Working Our Way Out of San Diego’s Capital Formation Drought


As Xconomy has reported on many occasions, hometown venture capital firms have been receding from the startup scene in San Diego. This new reality might not seem apparent because the broader economic downturn has slowed activity across the board, and because some venture capital continues to flow into San Diego’s life sciences and technology companies from Northern California and elsewhere. But there are reasons why we need to address this issue.

I believe that we can work ourselves out of this capital formation mess. One example is the MarketLink program created by CommNexus, the local non-profit group representing San Diego’s telecom industry.

The idea for MarketLink originated during a CommNexus subcommittee on capital formation whose mission was to increase capital flow to local tech companies. About five years ago, San Diego was sorely aware that the OOTVCs (out-of-town-VCs) were notoriously slow at coming here to look at our great startups. Even then, there wasn’t enough local capital to do right by our new ventures here. Mike Krenn (DLA Piper) and I began thinking about giant companies as other sources of capital for our jewels. At the time most large corporations like Samsung, British Telecom, Qualcomm and many others had both venture arms and strategic investment groups that were looking for investments, partners and potential acquisitions.

At first we thought about running a San Diego based company showcase for multiple strategic investors to attend, similar to the kind of event Connect used to run in the old days for OOTVCs. But the attendance at these events for OOTVCs was waning significantly, and we feared a similar lack of attendance among strategic corporate investors. At that point the then-CommNexus CEO, Julia Wilson, came up with a brilliant idea. Rather than hold a general company showcase for multiple strategic companies, why not create a local showcase event that was tailored to a specific strategic investor. The strategic investor would tell CommNexus what types of companies and technologies they were seeking, and CommNexus would solicit applications from local technology companies, screen them, and work with the strategic investor to select the companies they would meet with when they came to town. I happened to be present when Julia vetted the idea with the Qualcomm venture people and they blossomed with excitement at the idea. The rest is history.

Since the first MarketLink program began in 2006 with France Telecom, CommNexus has held 13 MarketLink programs with such companies as LG, Nokia, Verizon Wireless, and Ericsson. Each MarketLink event typically draws more than 70 applicants, of which 16 are selected for discussions with the strategic investment team. Out of this program four local companies have received strategic investments and 31 percent have formed partnerships. It is a great example of one innovative approach to help overcome the capital formation problem in San Diego.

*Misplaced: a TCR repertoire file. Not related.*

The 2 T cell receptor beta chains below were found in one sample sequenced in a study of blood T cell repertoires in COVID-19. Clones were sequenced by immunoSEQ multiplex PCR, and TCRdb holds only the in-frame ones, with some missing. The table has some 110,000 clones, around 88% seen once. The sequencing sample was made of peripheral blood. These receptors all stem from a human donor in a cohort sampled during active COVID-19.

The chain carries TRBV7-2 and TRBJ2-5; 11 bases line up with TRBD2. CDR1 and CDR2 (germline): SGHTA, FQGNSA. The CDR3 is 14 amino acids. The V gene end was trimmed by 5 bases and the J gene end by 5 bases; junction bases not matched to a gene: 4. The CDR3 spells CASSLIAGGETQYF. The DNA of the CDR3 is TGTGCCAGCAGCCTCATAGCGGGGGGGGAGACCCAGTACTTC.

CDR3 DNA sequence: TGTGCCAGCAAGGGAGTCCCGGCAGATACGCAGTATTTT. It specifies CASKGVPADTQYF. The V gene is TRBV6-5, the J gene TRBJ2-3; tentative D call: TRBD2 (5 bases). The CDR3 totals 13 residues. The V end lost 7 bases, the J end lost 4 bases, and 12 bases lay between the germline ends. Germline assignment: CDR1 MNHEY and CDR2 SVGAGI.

Martha Dennis is a principal at Gordian Knot, an advisory firm to emerging technology businesses in San Diego. She was previously a venture partner at San Diego's Windward Ventures. Before that, she was the CEO and co-founder of San Diego’s Waveware Communications, a co-founder and vice-president of engineering at Pacific Communication Sciences Inc. (PCSI), and assistant vice president of software engineering at Linkabit. Follow @

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4 responses to “Working Our Way Out of San Diego’s Capital Formation Drought”

  1. Tom Marsh says:


    Thank you for the push to work outside of the OOTVC problem and the MarketLink program. CONNECT is also working on the problem in a number of ways. Some additional thoughts:

    Does anyone ever ask the question of the true relevance of VC investment? I am as guilty as anyone of reading the reports of VC investment and certainly if you have spent much of your life chasing financing, it’s easy to look at the data hoping for signs of money coming available. I had just read the article about Entrepreneurship and our ability to start 700,000 new businesses every year, regardless of the economy, VC issues, stock market etc. I then read that VCs funded 2,500 deals in 2009, which is something less than 2,500 companies since many of those are second or later rounds.